Key Considerations and Impacts: Frequently Asked Questions

Is this the beginning of a trend? Time will tell. What we do know now is that—while other countries (e.g., France) have instituted rate caps—the Dutch methodology differs from all other countries and will require companies to create and implement a separate process for FMV rate determination.

How much has this methodology impacted what HCPs and other individuals may be paid in the Netherlands? It’s difficult to perform an apples-to-apples comparison. Based on Paul Hastings’ data, however, these rate caps generally are higher than they had been before the new methodology became effective. For example—prior to the new methodology becoming effective—cardiologists could be paid up to €140 per hour; under the new methodology, a cardiologist may be paid up to €187 per hour.

What are the likely operational impacts on my organization due to the new methodology? There’s good news on this front, as the HCP tiering process has been greatly simplified: companies engaging Netherlands-based HCPs need only consider the level of education (e.g., university degree) and, in some cases, years of experience (e.g., more or less than three years) of an HCP when tieiring.

What about payments to patient advocacy individuals and organizations? While life sciences companies may also consult with patients in the Netherlands (either directly or through patient organizations), CGR guidance states that patients may not be paid as consultants, though they may be reimbursed for expenses of up to €75. Per CGR and GMH guidance, the published rates may be used in the engagement of patient advocates as well as patient organization representatives, all of whom fall into the “Other” level described in the table above.

Is there guidance on how to assess level of education? No. Companies should create a documented process for doing so, and that process should be objective, measurable, and require review of supporting documentation, e.g., the HCP’s curriculum vitae (“CV”).

Do the rates apply when the consultant performs work outside of the Netherlands? Yes. CGR guidance states that companies must abide by the rates whether the services are performed in the Netherlands or outside of the country—which is consistent with the existing industry standard of paying consultants based upon their home country.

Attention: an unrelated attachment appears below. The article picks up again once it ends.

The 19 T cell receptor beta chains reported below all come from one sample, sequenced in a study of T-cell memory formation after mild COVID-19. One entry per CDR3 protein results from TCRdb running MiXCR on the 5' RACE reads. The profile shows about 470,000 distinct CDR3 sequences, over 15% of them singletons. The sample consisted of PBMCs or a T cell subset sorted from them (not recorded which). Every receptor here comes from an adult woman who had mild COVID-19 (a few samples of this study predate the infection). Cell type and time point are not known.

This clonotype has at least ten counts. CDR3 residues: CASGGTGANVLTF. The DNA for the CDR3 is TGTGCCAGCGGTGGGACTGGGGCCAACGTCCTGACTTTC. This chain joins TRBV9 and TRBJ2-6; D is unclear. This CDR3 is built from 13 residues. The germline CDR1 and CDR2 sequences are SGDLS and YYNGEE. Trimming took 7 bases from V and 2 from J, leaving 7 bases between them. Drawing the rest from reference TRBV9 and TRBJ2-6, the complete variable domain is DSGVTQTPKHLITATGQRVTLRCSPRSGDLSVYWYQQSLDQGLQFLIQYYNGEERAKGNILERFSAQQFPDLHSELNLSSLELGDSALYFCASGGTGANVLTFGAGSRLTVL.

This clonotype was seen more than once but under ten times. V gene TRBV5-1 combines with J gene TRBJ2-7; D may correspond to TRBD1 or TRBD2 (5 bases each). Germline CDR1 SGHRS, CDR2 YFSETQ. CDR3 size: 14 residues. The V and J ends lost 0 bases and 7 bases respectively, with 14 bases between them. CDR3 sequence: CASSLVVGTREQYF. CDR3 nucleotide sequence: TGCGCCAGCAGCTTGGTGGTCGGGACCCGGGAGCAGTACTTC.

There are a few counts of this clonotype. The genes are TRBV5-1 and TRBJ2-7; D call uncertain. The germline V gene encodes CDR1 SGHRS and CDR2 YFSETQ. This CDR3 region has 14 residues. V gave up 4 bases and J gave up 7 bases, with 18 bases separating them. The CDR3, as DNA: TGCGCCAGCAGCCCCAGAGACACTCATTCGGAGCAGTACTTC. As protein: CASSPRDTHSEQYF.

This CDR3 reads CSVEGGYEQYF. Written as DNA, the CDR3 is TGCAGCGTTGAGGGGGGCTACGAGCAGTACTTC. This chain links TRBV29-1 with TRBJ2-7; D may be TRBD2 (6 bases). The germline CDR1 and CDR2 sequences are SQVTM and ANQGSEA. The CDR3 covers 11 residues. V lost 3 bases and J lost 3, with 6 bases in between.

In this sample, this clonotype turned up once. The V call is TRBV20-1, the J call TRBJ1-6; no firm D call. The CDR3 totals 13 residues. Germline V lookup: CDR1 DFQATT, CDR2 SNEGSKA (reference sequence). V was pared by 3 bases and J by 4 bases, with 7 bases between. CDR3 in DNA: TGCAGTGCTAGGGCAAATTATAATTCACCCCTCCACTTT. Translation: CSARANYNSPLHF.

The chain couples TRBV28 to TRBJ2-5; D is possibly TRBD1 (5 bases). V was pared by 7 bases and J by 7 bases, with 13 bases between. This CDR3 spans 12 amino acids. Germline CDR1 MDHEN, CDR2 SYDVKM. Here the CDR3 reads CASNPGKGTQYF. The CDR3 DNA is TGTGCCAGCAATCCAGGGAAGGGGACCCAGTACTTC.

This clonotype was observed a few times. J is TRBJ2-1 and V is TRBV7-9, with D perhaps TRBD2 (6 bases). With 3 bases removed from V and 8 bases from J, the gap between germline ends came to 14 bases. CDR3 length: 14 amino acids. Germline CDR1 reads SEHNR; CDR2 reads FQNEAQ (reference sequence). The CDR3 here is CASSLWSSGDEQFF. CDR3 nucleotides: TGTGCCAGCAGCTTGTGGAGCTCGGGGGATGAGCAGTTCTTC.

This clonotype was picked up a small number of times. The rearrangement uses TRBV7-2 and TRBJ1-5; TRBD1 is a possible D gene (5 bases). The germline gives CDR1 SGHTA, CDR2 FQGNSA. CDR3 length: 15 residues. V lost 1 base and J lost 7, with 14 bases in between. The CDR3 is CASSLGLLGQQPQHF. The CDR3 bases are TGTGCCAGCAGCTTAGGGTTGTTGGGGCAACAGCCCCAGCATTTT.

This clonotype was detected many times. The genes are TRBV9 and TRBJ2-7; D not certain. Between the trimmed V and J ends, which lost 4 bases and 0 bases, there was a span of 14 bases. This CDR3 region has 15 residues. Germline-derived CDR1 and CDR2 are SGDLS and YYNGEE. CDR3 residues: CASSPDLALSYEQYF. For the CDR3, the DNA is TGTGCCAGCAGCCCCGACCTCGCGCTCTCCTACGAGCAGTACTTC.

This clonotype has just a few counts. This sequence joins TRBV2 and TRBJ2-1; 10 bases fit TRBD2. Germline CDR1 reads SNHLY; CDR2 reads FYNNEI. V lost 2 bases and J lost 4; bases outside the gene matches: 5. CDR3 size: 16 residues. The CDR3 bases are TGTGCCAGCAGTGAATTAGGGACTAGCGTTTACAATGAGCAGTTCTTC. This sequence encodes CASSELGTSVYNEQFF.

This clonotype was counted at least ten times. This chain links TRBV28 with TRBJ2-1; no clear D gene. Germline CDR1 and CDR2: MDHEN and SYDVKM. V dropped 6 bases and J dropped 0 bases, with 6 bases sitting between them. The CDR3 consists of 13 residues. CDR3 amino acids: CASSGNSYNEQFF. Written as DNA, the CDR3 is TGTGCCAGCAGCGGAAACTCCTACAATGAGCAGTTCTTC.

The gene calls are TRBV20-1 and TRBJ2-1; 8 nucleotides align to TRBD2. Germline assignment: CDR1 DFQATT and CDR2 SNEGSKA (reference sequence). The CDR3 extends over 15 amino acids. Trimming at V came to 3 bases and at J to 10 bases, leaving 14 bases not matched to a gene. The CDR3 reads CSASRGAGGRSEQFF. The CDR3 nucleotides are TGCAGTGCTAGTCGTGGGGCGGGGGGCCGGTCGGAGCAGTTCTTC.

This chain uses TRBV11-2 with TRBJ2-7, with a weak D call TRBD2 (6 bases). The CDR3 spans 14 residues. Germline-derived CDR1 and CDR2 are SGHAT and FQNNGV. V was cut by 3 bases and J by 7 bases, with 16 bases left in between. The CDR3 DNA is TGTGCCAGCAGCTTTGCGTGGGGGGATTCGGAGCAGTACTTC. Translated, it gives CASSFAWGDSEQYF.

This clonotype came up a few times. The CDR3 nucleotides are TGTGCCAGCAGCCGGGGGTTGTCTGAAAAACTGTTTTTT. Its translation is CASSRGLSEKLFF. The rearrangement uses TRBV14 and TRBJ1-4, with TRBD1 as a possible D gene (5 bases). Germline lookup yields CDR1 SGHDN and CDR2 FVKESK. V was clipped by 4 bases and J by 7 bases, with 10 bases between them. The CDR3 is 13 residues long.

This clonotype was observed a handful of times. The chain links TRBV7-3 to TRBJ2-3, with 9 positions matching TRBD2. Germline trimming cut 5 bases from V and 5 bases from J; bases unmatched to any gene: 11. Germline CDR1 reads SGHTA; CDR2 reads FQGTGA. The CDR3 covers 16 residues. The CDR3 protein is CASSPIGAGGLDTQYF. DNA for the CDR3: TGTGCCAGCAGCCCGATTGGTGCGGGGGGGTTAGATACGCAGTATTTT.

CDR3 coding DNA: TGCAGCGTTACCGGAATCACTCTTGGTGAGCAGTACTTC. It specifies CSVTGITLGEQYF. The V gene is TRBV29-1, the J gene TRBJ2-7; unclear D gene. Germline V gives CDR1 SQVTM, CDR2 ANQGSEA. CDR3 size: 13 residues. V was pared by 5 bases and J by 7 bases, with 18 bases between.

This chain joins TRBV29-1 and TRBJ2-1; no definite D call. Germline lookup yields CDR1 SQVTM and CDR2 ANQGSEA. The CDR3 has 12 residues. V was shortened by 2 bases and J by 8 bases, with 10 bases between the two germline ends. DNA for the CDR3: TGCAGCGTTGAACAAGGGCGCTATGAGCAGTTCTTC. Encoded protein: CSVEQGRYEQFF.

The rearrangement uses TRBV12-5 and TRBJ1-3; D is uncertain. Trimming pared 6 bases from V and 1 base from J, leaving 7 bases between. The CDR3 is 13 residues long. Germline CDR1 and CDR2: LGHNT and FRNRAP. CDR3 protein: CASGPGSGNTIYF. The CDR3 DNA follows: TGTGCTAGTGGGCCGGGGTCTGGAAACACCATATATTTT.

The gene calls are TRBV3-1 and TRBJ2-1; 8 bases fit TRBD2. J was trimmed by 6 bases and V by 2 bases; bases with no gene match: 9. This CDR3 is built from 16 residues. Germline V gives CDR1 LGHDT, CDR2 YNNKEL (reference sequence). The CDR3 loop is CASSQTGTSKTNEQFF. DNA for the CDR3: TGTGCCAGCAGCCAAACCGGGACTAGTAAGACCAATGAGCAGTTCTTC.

Do the CGR and/or GMH provide guidance on travel time compensation? Yes. HCPs may be reimbursed for time spent traveling during normal working hours, but companies must take care not to compensate an HCP twice for the same work—for example, if an HCP prepares for the requested services while traveling, there should be reduced/no compensation for travel time.

Are the rates the same whether you pay an HCP directly or through a healthcare organization that employs the HCP? Yes. The rate paid must be the same whether paid to the HCP directly or through the HCP’s employer.


[1] Explanatory Notes to the Dutch Code of Conduct for Pharmaceutical Advertising. CGR, January 1, 2022, p. 29. https://www.cgr.nl/CGR.nl/media/CGR.nl/Gedragscode/20220101-Explanatory-Notes-CGR-per-20220101_2.pdf

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Image: BJ D'Avella
BJ D'Avella

Group Leader, Life Sciences Consulting Group

Image: Laura A. Skinner
Laura A. Skinner

Managing Director, Life Sciences Consulting Group

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Life Sciences and Healthcare

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Image: BJ D'Avella
BJ D'Avella

Group Leader, Life Sciences Consulting Group

Image: Laura A. Skinner
Laura A. Skinner

Managing Director, Life Sciences Consulting Group